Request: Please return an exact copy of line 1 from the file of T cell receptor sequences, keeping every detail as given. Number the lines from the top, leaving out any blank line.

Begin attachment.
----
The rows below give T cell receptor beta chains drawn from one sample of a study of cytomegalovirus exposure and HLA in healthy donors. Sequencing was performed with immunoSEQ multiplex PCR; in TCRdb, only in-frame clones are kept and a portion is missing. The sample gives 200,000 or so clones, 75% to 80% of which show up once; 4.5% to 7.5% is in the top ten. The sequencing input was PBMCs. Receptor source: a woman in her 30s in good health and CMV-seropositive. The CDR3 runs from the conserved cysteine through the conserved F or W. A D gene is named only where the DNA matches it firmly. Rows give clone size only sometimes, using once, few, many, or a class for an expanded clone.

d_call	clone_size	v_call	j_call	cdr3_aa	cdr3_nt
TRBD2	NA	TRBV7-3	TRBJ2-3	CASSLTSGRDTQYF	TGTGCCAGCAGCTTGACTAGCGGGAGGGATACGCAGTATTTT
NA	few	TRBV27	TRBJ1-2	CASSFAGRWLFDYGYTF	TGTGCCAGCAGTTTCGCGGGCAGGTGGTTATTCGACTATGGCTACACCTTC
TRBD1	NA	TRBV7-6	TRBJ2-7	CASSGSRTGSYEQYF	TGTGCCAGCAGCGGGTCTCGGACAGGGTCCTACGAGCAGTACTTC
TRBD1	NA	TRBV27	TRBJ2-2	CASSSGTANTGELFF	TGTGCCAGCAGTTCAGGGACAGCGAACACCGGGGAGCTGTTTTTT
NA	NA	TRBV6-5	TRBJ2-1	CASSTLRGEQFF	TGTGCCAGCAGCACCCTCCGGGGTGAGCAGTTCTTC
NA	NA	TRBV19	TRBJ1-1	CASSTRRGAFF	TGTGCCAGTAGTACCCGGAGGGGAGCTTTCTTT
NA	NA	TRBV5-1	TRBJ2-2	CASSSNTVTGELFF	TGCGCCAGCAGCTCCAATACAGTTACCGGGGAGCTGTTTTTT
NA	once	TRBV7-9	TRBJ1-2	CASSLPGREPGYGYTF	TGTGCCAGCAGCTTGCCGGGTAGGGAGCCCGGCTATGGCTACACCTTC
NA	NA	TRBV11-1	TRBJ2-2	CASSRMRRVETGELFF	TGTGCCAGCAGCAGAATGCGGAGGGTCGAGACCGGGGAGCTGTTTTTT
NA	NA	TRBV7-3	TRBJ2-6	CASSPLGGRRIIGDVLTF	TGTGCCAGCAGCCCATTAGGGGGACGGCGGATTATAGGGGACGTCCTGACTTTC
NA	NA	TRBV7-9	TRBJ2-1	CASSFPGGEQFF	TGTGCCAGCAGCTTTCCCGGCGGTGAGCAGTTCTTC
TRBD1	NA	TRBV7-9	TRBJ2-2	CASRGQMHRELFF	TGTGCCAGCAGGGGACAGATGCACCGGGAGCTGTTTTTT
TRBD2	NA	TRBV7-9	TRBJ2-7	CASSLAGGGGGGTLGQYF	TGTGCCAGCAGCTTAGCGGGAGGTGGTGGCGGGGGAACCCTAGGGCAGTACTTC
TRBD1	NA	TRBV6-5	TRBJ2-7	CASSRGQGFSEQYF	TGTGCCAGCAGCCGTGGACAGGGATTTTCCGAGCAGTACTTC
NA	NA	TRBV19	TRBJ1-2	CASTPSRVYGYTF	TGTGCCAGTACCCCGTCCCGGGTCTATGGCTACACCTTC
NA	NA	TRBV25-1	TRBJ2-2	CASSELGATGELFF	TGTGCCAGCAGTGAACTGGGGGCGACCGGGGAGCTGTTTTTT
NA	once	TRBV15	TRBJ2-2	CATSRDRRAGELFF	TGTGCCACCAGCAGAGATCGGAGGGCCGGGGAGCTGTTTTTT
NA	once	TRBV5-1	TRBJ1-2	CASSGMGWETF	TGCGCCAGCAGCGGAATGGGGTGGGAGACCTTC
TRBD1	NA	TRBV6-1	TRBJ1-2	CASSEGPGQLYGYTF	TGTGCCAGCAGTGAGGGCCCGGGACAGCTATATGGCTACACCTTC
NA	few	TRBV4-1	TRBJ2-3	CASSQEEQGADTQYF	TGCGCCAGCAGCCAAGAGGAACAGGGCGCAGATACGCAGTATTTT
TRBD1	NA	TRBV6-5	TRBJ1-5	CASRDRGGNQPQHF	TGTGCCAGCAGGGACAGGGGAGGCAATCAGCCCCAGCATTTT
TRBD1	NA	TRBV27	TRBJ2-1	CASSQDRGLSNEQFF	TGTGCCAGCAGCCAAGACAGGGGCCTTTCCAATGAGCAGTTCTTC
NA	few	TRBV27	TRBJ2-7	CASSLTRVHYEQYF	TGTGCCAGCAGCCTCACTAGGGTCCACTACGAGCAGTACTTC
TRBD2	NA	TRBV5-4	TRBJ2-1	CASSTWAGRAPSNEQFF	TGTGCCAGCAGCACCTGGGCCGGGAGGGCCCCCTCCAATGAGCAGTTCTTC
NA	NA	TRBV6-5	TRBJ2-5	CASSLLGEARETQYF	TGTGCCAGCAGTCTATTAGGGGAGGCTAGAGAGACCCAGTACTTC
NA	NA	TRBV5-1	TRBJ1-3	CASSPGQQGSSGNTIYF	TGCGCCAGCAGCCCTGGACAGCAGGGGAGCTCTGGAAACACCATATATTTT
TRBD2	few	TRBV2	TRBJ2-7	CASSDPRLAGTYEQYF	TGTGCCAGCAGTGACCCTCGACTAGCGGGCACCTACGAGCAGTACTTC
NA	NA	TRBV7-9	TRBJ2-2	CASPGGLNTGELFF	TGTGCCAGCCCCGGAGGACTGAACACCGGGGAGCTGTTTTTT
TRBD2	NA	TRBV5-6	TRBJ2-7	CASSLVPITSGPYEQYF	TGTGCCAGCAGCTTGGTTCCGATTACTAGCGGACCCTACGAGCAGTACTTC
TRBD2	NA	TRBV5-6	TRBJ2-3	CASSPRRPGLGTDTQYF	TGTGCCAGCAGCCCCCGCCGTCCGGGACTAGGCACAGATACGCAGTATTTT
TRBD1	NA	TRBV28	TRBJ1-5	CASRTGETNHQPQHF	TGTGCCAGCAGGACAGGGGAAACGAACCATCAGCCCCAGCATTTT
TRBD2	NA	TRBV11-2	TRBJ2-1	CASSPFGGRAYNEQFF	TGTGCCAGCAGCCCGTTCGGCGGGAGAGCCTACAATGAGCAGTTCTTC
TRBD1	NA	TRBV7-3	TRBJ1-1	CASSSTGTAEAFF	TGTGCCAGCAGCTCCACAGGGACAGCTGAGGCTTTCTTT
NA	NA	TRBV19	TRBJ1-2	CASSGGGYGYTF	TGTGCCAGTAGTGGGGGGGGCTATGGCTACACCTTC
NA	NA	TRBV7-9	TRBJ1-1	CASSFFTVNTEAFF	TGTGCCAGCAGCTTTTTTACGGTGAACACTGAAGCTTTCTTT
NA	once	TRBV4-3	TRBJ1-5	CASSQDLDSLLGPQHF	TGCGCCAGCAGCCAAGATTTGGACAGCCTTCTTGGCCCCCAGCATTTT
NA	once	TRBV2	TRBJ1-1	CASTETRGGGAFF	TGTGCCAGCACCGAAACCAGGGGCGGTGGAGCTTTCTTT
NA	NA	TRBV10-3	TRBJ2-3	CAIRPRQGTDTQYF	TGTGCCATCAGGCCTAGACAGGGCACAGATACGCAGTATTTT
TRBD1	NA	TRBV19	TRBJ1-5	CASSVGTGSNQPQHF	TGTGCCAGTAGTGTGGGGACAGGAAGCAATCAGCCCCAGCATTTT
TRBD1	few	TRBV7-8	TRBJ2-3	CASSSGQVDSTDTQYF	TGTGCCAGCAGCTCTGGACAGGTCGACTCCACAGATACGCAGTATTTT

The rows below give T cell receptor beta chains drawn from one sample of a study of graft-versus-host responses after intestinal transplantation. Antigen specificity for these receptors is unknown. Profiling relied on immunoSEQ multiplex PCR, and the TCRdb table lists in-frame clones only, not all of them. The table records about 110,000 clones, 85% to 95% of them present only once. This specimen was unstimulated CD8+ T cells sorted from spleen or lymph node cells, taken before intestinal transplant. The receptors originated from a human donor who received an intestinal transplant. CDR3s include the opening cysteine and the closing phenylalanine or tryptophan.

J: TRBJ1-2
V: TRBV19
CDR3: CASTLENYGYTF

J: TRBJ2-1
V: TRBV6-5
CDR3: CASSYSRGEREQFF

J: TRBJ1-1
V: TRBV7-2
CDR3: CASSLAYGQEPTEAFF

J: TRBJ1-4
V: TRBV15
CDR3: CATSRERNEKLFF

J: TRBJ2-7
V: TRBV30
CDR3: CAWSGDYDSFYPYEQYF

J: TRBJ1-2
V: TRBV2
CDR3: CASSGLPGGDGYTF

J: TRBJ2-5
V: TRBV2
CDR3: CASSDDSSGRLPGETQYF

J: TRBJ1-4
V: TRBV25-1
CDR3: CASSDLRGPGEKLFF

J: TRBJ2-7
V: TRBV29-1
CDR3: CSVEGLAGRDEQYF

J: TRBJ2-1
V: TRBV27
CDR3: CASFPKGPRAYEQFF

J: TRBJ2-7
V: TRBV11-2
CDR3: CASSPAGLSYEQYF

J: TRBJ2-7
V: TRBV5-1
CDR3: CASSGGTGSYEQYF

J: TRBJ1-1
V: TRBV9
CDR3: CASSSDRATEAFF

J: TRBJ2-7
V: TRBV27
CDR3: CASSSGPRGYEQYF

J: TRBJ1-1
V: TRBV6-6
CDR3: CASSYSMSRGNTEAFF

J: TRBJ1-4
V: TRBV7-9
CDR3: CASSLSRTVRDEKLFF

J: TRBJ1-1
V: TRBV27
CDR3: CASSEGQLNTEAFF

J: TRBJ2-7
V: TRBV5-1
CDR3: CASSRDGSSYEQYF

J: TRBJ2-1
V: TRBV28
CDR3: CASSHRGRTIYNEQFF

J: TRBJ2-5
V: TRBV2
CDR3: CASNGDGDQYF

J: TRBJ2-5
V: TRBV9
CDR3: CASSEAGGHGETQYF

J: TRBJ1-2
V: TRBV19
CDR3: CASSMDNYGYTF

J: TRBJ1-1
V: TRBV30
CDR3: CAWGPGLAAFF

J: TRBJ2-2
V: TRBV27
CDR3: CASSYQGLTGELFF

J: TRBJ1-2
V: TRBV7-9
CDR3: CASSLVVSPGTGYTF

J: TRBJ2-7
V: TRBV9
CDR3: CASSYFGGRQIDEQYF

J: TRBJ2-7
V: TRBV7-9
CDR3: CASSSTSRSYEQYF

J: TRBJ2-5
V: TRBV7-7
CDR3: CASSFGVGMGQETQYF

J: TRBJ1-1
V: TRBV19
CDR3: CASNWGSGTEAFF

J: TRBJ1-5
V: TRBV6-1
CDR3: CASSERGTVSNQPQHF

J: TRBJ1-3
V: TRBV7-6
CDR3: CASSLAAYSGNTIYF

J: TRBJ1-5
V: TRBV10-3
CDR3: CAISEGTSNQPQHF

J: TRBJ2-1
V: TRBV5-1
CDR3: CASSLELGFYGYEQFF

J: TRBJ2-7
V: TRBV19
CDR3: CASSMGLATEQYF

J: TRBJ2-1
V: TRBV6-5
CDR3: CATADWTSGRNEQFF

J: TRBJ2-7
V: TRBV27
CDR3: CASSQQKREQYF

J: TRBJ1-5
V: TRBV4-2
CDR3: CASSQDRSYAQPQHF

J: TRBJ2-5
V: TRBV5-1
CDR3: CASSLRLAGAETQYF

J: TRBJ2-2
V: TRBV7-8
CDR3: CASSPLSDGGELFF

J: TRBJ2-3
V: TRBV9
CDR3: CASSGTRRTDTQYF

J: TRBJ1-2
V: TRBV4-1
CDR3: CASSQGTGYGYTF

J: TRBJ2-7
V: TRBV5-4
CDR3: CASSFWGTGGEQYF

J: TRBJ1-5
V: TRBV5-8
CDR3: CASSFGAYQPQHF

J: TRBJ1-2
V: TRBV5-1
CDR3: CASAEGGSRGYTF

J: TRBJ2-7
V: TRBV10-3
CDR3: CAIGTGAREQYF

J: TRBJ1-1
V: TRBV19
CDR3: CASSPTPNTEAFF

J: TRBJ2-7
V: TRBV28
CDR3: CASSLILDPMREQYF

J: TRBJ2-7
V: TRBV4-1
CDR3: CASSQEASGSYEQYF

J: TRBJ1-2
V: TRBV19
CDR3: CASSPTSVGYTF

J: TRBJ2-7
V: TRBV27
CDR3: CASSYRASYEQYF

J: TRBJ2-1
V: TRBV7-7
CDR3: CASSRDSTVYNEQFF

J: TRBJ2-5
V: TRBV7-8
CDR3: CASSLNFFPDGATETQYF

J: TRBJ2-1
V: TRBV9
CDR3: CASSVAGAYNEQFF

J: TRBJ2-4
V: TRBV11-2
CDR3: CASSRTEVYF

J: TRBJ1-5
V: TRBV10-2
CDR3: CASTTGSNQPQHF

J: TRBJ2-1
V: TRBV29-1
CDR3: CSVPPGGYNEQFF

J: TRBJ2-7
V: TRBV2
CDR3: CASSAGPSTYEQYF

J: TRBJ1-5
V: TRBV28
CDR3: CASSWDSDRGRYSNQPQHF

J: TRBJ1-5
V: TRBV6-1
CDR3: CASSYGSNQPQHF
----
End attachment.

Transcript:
The rows below give T cell receptor beta chains drawn from one sample of a study of cytomegalovirus exposure and HLA in healthy donors. Sequencing was performed with immunoSEQ multiplex PCR; in TCRdb, only in-frame clones are kept and a portion is missing. The sample gives 200,000 or so clones, 75% to 80% of which show up once; 4.5% to 7.5% is in the top ten. The sequencing input was PBMCs. Receptor source: a woman in her 30s in good health and CMV-seropositive. The CDR3 runs from the conserved cysteine through the conserved F or W. A D gene is named only where the DNA matches it firmly. Rows give clone size only sometimes, using once, few, many, or a class for an expanded clone.